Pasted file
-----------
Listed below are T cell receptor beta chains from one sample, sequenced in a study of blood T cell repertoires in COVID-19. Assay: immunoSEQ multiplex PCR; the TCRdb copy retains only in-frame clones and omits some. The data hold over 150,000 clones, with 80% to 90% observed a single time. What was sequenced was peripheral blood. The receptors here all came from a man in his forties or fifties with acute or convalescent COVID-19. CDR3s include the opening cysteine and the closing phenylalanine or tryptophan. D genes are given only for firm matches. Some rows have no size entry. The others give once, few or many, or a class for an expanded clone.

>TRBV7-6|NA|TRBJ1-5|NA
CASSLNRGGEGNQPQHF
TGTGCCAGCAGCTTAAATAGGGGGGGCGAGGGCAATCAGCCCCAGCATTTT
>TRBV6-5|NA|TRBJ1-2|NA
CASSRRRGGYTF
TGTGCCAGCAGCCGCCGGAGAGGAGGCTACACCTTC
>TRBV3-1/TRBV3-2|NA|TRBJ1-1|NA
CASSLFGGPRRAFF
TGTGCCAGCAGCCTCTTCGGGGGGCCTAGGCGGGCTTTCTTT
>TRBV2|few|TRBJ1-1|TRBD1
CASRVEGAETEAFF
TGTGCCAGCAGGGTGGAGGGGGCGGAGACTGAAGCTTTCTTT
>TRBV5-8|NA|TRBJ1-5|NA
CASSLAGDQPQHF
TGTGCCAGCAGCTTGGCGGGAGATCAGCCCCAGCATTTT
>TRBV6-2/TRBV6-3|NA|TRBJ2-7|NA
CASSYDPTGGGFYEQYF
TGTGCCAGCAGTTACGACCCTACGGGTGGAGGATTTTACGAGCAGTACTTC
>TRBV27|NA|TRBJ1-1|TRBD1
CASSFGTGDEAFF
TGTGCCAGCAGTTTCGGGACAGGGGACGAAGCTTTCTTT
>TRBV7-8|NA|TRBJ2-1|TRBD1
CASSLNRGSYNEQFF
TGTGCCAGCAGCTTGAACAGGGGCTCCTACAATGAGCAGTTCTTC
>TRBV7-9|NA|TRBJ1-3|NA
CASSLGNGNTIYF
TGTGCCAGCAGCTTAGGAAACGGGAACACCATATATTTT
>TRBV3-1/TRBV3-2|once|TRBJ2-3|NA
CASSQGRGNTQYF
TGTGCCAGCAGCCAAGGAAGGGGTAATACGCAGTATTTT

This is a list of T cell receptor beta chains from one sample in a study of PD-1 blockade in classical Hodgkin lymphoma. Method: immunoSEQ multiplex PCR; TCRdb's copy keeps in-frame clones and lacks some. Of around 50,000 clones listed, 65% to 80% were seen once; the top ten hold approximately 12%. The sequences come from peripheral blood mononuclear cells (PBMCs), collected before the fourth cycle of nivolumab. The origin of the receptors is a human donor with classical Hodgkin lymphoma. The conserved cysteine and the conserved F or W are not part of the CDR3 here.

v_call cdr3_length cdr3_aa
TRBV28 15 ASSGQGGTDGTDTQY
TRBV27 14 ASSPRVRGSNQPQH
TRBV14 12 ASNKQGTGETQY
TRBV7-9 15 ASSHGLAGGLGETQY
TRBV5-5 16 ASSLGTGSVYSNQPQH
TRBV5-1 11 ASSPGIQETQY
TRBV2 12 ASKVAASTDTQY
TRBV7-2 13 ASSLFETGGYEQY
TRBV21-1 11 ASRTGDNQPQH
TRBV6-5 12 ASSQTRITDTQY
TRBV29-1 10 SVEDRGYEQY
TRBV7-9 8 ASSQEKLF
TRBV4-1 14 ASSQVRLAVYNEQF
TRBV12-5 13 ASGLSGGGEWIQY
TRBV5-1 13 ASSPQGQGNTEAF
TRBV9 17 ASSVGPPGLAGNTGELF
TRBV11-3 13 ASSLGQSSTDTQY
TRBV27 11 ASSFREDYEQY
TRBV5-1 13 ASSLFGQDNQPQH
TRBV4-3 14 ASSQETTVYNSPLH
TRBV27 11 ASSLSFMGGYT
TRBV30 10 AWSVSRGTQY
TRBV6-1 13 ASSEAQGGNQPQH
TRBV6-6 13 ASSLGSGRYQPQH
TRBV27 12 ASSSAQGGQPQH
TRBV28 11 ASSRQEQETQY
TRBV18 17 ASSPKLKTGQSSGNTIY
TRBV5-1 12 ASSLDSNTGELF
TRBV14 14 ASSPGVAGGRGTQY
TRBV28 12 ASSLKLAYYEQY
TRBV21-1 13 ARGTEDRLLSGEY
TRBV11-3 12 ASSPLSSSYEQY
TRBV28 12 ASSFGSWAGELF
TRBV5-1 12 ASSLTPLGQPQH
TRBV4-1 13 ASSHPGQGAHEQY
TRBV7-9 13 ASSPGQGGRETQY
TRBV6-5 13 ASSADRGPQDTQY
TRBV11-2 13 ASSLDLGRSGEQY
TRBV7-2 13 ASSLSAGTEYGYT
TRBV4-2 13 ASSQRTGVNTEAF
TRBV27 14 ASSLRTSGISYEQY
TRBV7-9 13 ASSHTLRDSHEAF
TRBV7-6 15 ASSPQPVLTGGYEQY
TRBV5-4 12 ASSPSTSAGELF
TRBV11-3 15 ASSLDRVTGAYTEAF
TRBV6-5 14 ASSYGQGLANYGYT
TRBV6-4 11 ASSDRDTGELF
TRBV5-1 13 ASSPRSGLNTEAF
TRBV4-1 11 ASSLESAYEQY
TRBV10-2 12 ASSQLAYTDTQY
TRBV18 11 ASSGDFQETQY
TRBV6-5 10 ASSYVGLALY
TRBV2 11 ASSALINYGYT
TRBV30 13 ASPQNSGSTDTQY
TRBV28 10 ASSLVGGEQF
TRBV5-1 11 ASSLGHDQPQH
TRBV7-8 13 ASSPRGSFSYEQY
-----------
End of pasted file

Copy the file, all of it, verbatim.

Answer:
Listed below are T cell receptor beta chains from one sample, sequenced in a study of blood T cell repertoires in COVID-19. Assay: immunoSEQ multiplex PCR; the TCRdb copy retains only in-frame clones and omits some. The data hold over 150,000 clones, with 80% to 90% observed a single time. What was sequenced was peripheral blood. The receptors here all came from a man in his forties or fifties with acute or convalescent COVID-19. CDR3s include the opening cysteine and the closing phenylalanine or tryptophan. D genes are given only for firm matches. Some rows have no size entry. The others give once, few or many, or a class for an expanded clone.

>TRBV7-6|NA|TRBJ1-5|NA
CASSLNRGGEGNQPQHF
TGTGCCAGCAGCTTAAATAGGGGGGGCGAGGGCAATCAGCCCCAGCATTTT
>TRBV6-5|NA|TRBJ1-2|NA
CASSRRRGGYTF
TGTGCCAGCAGCCGCCGGAGAGGAGGCTACACCTTC
>TRBV3-1/TRBV3-2|NA|TRBJ1-1|NA
CASSLFGGPRRAFF
TGTGCCAGCAGCCTCTTCGGGGGGCCTAGGCGGGCTTTCTTT
>TRBV2|few|TRBJ1-1|TRBD1
CASRVEGAETEAFF
TGTGCCAGCAGGGTGGAGGGGGCGGAGACTGAAGCTTTCTTT
>TRBV5-8|NA|TRBJ1-5|NA
CASSLAGDQPQHF
TGTGCCAGCAGCTTGGCGGGAGATCAGCCCCAGCATTTT
>TRBV6-2/TRBV6-3|NA|TRBJ2-7|NA
CASSYDPTGGGFYEQYF
TGTGCCAGCAGTTACGACCCTACGGGTGGAGGATTTTACGAGCAGTACTTC
>TRBV27|NA|TRBJ1-1|TRBD1
CASSFGTGDEAFF
TGTGCCAGCAGTTTCGGGACAGGGGACGAAGCTTTCTTT
>TRBV7-8|NA|TRBJ2-1|TRBD1
CASSLNRGSYNEQFF
TGTGCCAGCAGCTTGAACAGGGGCTCCTACAATGAGCAGTTCTTC
>TRBV7-9|NA|TRBJ1-3|NA
CASSLGNGNTIYF
TGTGCCAGCAGCTTAGGAAACGGGAACACCATATATTTT
>TRBV3-1/TRBV3-2|once|TRBJ2-3|NA
CASSQGRGNTQYF
TGTGCCAGCAGCCAAGGAAGGGGTAATACGCAGTATTTT

This is a list of T cell receptor beta chains from one sample in a study of PD-1 blockade in classical Hodgkin lymphoma. Method: immunoSEQ multiplex PCR; TCRdb's copy keeps in-frame clones and lacks some. Of around 50,000 clones listed, 65% to 80% were seen once; the top ten hold approximately 12%. The sequences come from peripheral blood mononuclear cells (PBMCs), collected before the fourth cycle of nivolumab. The origin of the receptors is a human donor with classical Hodgkin lymphoma. The conserved cysteine and the conserved F or W are not part of the CDR3 here.

v_call cdr3_length cdr3_aa
TRBV28 15 ASSGQGGTDGTDTQY
TRBV27 14 ASSPRVRGSNQPQH
TRBV14 12 ASNKQGTGETQY
TRBV7-9 15 ASSHGLAGGLGETQY
TRBV5-5 16 ASSLGTGSVYSNQPQH
TRBV5-1 11 ASSPGIQETQY
TRBV2 12 ASKVAASTDTQY
TRBV7-2 13 ASSLFETGGYEQY
TRBV21-1 11 ASRTGDNQPQH
TRBV6-5 12 ASSQTRITDTQY
TRBV29-1 10 SVEDRGYEQY
TRBV7-9 8 ASSQEKLF
TRBV4-1 14 ASSQVRLAVYNEQF
TRBV12-5 13 ASGLSGGGEWIQY
TRBV5-1 13 ASSPQGQGNTEAF
TRBV9 17 ASSVGPPGLAGNTGELF
TRBV11-3 13 ASSLGQSSTDTQY
TRBV27 11 ASSFREDYEQY
TRBV5-1 13 ASSLFGQDNQPQH
TRBV4-3 14 ASSQETTVYNSPLH
TRBV27 11 ASSLSFMGGYT
TRBV30 10 AWSVSRGTQY
TRBV6-1 13 ASSEAQGGNQPQH
TRBV6-6 13 ASSLGSGRYQPQH
TRBV27 12 ASSSAQGGQPQH
TRBV28 11 ASSRQEQETQY
TRBV18 17 ASSPKLKTGQSSGNTIY
TRBV5-1 12 ASSLDSNTGELF
TRBV14 14 ASSPGVAGGRGTQY
TRBV28 12 ASSLKLAYYEQY
TRBV21-1 13 ARGTEDRLLSGEY
TRBV11-3 12 ASSPLSSSYEQY
TRBV28 12 ASSFGSWAGELF
TRBV5-1 12 ASSLTPLGQPQH
TRBV4-1 13 ASSHPGQGAHEQY
TRBV7-9 13 ASSPGQGGRETQY
TRBV6-5 13 ASSADRGPQDTQY
TRBV11-2 13 ASSLDLGRSGEQY
TRBV7-2 13 ASSLSAGTEYGYT
TRBV4-2 13 ASSQRTGVNTEAF
TRBV27 14 ASSLRTSGISYEQY
TRBV7-9 13 ASSHTLRDSHEAF
TRBV7-6 15 ASSPQPVLTGGYEQY
TRBV5-4 12 ASSPSTSAGELF
TRBV11-3 15 ASSLDRVTGAYTEAF
TRBV6-5 14 ASSYGQGLANYGYT
TRBV6-4 11 ASSDRDTGELF
TRBV5-1 13 ASSPRSGLNTEAF
TRBV4-1 11 ASSLESAYEQY
TRBV10-2 12 ASSQLAYTDTQY
TRBV18 11 ASSGDFQETQY
TRBV6-5 10 ASSYVGLALY
TRBV2 11 ASSALINYGYT
TRBV30 13 ASPQNSGSTDTQY
TRBV28 10 ASSLVGGEQF
TRBV5-1 11 ASSLGHDQPQH
TRBV7-8 13 ASSPRGSFSYEQY